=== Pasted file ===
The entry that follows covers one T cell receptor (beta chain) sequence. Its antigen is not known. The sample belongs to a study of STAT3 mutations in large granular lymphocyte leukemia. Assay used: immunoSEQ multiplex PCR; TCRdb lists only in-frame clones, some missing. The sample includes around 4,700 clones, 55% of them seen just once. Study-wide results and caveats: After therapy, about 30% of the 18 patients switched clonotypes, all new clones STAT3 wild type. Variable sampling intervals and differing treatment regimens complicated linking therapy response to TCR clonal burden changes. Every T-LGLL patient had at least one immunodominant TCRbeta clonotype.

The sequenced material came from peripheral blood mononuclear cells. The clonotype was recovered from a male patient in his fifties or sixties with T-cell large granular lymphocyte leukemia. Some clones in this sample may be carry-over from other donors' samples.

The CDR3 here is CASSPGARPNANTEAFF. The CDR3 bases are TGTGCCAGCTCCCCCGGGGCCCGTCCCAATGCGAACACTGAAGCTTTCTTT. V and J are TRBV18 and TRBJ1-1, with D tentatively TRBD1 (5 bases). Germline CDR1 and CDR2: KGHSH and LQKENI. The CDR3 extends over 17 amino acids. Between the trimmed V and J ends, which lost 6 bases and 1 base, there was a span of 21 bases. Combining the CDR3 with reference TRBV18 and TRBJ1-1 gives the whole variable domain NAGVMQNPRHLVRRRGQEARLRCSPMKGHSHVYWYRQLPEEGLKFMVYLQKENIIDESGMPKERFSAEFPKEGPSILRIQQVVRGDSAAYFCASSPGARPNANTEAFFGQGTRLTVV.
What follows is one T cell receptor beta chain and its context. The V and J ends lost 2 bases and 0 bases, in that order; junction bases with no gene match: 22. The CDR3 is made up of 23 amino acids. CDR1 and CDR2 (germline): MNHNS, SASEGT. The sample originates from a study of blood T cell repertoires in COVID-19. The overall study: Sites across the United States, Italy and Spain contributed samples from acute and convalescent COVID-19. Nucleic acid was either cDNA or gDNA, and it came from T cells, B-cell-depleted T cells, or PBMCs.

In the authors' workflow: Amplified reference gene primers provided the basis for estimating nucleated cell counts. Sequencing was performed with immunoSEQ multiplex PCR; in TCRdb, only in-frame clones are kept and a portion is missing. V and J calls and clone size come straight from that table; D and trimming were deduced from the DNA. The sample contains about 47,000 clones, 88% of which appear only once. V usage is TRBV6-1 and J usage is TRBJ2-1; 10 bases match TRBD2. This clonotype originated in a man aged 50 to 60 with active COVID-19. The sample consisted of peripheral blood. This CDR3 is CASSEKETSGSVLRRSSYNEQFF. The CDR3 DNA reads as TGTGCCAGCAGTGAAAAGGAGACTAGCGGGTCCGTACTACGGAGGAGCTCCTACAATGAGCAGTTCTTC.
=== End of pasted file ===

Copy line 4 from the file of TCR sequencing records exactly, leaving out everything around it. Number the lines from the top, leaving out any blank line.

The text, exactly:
What follows is one T cell receptor beta chain and its context. The V and J ends lost 2 bases and 0 bases, in that order; junction bases with no gene match: 22. The CDR3 is made up of 23 amino acids. CDR1 and CDR2 (germline): MNHNS, SASEGT. The sample originates from a study of blood T cell repertoires in COVID-19. The overall study: Sites across the United States, Italy and Spain contributed samples from acute and convalescent COVID-19. Nucleic acid was either cDNA or gDNA, and it came from T cells, B-cell-depleted T cells, or PBMCs.